Authors: Erickson, TE; Munoz-Rojas, M; Guzzomi, AL; Masarei, M; Ling, E; Bateman, AM; Kildisheva, OA; Ritchie, AL; Turner, SR; Parsons, B; Chester, P; Webster, T; Wishart, S; James, JJ; Madsen, MD; Abella, SR; Merritt, DJ
Erickson, TE, Munoz-Rojas, M, Guzzomi, AL, Masarei, M, Ling, E, Bateman, AM, Kildisheva, OA, Ritchie, AL, Turner, SR, Parsons, B, Chester, P, Webster, T, Wishart, S, James, JJ, Madsen, MD, Abella, SR & Merritt, DJ 2019, 'A case study of seed-use technology development for Pilbara mine site rehabilitation', in AB Fourie & M Tibbett (eds), Mine Closure 2019: Proceedings of the 13th International Conference on Mine Closure
, Australian Centre for Geomechanics, Perth, pp. 679-692, https://doi.org/10.36487/ACG_rep/1915_54_Erickson
Mine rehabilitation is not just earthworks. Mine rehabilitation is a complex, integrated process that involves multiple stakeholders, long-term commitment, and a comprehensive understanding of site-specific conditions. When it comes to the re-introduction of vegetation, increasing the likelihood of successful plant establishment requires the proper implementation of many components including growth media movement, land forming, seedbed preparation, and seed delivery.
From a perspective of initiating plant recruitment, best practice use of native seeds is fundamental, and seed technologies can also be coupled with the invention, development and modification of the seeding equipment needed to deliver seeds at scale. Improving seed-use efficiency through seed-enhancement technologies is one approach that has gained recent attention in dryland rehabilitation. Techniques including precision flash flaming, priming, polymer-based seed coating, and extruded seed pelleting all aim to improve the germination and establishment potential of seeds under suboptimal conditions. Along with modifications to existing mechanical seeders or with new builds, these technologies are one potential solution to overcome inefficiencies in dryland seeding efforts. For instance, through the fabrication and engineering of new parts fitted to existing seed-coating equipment, ‘flash flaming’ is a technique that removes unwanted hairs and appendages off bulky and fluffy seed batches (e.g. spinifex or Triodia species). After removal, seed batch volume is significantly reduced, while the flow properties of seeds through cleaning equipment and mechanised seeders are vastly improved.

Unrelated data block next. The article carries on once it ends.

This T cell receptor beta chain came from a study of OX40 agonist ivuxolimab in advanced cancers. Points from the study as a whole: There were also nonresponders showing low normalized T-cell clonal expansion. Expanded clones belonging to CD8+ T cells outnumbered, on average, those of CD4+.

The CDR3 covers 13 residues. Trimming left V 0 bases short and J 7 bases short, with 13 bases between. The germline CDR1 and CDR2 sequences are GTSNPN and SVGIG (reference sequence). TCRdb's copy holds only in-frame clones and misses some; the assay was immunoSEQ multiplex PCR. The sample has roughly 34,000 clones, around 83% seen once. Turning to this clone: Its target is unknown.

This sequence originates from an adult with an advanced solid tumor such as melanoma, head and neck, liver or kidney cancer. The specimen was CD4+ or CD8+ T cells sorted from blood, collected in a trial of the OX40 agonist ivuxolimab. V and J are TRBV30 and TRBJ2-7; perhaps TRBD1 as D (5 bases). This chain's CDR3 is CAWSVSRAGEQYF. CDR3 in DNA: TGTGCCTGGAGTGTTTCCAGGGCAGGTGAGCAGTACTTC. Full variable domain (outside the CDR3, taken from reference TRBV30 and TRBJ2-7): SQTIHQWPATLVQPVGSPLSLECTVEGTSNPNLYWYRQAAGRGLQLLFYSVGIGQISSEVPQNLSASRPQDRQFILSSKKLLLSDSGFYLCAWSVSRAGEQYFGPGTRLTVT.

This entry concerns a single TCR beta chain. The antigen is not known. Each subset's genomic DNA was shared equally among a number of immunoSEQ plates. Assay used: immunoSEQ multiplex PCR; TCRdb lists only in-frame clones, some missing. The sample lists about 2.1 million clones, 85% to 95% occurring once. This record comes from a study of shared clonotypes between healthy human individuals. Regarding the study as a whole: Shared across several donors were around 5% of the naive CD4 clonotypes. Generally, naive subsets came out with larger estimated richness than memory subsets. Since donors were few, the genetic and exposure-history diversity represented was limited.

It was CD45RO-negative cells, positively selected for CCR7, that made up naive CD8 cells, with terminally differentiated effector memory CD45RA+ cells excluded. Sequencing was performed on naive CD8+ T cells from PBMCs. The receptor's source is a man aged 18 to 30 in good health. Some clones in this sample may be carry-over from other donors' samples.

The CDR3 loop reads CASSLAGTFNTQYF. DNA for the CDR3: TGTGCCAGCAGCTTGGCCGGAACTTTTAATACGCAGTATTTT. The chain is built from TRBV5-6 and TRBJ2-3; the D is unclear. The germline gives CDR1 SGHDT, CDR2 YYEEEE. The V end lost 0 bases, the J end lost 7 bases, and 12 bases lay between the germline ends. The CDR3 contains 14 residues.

In this paper, we highlight some key examples of recent approaches to addressing shortfalls in seedling establishment in the mining-intensive Pilbara region of Western Australia. We detail research findings that highlight the benefits of flash flaming of seeds for Australian and American species, the application of polymer-based seed coatings and seed priming, and discuss how collaborations between environmental scientists and mechanical engineers have progressed the application of seed-based technologies for rehabilitation across large-scale, high-impact mining scenarios. Outcomes of these programs are applicable to degraded lands requiring rehabilitation across Australia, the United States of America, and other dryland regions.
Keywords: rehabilitation, mine closure, seed-enhancement technologies, engineering solutions, Pilbara
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